The Way We Never Were: American Families and the Nostalgia Trap “Leave It to Beaver” was not a documentary, Stephanie Coontz points out; neither the. By Stephanie Coontz In , I published The Way We Never Were: American Families And The Nostalgia Trap, a search for the supposed. The Way We Never Were has ratings and reviews. Wealhtheow said: Coontz presents the historical facts of American family life and political and.
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Withoutabox Submit to Film Festivals. Individualism Gender Myths and the Problem of Love. It dispels the “those were the good old days” mythology of America’s nwver past. She takes careful aim at traditional historical narratives, which typically seek to establish one or two central metaphors and then bend historical events to fit them.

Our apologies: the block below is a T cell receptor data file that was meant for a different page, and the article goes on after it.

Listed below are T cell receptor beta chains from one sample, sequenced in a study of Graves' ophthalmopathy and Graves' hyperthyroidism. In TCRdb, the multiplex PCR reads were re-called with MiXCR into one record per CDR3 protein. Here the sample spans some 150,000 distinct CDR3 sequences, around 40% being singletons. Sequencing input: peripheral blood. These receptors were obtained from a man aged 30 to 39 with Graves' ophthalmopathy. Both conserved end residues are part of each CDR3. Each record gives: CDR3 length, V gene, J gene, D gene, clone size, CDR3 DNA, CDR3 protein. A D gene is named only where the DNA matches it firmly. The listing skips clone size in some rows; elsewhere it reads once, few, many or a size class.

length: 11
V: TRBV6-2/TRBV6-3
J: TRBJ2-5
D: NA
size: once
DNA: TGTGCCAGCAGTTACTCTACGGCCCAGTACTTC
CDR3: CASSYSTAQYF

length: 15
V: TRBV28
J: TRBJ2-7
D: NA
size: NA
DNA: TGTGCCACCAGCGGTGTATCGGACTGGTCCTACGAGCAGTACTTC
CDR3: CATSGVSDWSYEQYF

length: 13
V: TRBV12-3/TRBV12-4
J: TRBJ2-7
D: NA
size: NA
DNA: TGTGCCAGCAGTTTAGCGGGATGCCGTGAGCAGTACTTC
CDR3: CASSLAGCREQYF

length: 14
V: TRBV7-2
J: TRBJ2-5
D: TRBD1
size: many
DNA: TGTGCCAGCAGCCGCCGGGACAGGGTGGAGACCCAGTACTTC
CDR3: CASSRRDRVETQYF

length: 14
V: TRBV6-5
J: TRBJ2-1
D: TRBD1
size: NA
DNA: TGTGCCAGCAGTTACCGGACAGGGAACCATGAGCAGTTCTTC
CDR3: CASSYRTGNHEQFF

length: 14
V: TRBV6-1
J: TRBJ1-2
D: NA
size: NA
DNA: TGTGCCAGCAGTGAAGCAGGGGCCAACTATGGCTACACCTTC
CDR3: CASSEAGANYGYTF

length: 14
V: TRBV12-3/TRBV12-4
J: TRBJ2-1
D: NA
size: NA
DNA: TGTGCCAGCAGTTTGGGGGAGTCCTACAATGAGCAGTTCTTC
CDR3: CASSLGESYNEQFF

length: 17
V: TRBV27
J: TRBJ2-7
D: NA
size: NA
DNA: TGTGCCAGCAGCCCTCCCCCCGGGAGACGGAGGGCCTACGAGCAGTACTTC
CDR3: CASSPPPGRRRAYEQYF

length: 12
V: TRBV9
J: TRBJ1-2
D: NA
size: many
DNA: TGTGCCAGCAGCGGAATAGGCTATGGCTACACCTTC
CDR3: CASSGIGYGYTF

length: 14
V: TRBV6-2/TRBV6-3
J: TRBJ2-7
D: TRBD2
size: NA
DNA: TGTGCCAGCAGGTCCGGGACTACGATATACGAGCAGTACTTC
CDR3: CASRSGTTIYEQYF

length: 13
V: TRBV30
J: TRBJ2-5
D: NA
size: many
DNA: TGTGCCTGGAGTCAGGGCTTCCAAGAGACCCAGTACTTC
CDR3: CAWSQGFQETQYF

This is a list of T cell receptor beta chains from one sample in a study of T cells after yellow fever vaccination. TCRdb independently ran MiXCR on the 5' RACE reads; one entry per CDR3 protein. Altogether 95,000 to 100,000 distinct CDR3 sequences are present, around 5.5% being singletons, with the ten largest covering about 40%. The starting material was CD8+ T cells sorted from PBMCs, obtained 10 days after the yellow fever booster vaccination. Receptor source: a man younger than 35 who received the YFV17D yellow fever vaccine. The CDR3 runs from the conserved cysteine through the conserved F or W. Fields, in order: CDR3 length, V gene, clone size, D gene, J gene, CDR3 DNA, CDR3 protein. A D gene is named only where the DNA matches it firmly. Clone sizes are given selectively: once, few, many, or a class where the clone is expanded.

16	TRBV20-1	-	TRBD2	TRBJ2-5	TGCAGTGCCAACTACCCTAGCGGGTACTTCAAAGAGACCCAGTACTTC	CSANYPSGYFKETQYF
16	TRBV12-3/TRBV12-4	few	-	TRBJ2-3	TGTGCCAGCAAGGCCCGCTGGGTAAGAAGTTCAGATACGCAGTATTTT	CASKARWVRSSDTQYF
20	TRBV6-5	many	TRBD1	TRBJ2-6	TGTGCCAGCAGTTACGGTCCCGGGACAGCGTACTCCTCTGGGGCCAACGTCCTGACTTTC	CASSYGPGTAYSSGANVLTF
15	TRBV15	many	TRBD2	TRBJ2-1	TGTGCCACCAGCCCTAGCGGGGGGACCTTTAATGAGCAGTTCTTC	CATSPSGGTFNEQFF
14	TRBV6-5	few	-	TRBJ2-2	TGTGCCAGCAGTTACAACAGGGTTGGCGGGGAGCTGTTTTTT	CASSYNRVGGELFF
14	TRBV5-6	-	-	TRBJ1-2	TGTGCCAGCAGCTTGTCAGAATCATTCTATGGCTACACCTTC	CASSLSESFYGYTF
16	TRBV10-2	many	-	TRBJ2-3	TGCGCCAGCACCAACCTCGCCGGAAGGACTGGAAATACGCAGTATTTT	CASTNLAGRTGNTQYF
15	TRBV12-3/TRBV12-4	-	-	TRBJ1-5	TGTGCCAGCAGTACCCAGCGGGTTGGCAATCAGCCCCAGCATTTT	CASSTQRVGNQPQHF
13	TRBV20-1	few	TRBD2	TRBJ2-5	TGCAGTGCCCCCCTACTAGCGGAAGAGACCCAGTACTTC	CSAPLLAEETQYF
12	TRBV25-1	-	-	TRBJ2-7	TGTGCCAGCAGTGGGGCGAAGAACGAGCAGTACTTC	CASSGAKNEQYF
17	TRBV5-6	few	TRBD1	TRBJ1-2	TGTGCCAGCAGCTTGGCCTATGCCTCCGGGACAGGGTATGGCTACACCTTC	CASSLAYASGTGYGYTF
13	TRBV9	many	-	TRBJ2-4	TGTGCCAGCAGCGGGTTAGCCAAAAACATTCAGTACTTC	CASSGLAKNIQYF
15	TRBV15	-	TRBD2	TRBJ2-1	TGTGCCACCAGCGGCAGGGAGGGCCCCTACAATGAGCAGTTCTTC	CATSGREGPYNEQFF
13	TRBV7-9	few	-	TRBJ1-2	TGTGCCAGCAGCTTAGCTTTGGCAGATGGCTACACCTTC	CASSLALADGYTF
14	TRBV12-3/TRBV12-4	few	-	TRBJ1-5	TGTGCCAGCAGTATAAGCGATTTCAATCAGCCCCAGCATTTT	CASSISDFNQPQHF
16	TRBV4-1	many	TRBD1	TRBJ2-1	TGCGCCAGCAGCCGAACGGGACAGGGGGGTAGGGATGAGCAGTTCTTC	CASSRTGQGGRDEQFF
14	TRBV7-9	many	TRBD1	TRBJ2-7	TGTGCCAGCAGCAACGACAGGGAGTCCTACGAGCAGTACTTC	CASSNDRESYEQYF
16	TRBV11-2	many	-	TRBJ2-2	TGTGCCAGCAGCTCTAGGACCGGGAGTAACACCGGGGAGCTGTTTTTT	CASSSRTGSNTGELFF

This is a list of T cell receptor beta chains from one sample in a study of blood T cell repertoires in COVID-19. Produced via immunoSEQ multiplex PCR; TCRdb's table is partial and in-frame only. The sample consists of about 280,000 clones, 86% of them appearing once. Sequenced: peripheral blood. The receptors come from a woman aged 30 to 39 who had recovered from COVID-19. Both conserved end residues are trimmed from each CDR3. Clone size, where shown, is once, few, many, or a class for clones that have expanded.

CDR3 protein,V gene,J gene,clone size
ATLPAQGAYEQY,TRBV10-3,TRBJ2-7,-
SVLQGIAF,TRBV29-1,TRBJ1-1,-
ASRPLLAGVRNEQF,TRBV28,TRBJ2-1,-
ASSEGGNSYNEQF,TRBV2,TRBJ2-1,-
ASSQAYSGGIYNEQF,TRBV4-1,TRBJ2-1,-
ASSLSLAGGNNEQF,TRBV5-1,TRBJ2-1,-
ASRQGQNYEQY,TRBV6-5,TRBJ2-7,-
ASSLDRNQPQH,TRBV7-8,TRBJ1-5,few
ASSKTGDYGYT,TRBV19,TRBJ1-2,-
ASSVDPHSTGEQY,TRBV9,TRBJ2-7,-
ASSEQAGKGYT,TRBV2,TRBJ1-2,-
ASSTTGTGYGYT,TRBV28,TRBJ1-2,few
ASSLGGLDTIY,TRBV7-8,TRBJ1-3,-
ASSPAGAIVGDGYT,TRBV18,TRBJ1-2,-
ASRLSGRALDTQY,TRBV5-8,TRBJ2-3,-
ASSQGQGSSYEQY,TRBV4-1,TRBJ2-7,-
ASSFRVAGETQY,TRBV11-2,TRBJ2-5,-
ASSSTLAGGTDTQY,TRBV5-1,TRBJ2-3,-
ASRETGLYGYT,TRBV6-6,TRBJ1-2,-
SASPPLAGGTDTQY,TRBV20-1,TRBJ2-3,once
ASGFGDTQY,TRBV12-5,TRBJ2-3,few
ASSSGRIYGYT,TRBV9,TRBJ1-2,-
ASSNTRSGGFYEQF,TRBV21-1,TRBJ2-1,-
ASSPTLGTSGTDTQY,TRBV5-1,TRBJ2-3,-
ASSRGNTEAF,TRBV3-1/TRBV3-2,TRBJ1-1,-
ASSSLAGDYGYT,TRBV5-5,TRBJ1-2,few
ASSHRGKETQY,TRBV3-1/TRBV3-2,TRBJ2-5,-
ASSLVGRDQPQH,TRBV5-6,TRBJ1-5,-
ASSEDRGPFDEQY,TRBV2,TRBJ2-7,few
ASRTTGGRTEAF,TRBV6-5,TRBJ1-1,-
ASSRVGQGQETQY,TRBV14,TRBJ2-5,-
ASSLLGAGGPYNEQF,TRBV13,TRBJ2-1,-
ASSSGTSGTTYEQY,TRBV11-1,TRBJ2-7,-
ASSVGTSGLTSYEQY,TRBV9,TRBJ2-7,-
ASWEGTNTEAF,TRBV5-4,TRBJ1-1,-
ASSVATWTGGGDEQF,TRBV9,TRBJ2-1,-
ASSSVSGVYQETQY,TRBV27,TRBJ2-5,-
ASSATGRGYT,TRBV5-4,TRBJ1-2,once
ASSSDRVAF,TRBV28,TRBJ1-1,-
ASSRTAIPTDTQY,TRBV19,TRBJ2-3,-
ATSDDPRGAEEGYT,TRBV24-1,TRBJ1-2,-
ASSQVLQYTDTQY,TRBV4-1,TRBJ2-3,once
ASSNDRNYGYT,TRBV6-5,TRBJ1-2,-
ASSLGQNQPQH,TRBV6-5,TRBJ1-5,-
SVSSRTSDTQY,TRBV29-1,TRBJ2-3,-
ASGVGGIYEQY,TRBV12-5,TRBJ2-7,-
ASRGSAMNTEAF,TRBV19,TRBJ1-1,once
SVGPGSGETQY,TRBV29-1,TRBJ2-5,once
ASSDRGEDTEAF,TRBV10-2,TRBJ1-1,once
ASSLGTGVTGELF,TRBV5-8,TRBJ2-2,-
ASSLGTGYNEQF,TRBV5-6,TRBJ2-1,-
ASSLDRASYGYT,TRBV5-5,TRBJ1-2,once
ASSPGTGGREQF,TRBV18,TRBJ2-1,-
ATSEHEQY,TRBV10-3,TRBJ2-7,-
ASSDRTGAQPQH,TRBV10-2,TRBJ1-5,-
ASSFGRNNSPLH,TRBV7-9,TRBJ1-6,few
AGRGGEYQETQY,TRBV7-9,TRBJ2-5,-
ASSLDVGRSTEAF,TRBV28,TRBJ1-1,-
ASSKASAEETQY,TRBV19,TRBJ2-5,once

Nov 30, Michele rated it really liked it Shelves: References to this book Avoiding Politics: It appears to rely only on verifiable, reproducible scientific observations; none of the persons who support Donald Trump has read this book!
The decade proved profamily–the birthrate rose dramatically; social problems wd nag–gangs, drugs, violence–weren’t even on the horizon. Read more Read less.
The Way We Never Were – Author Stephanie Coontz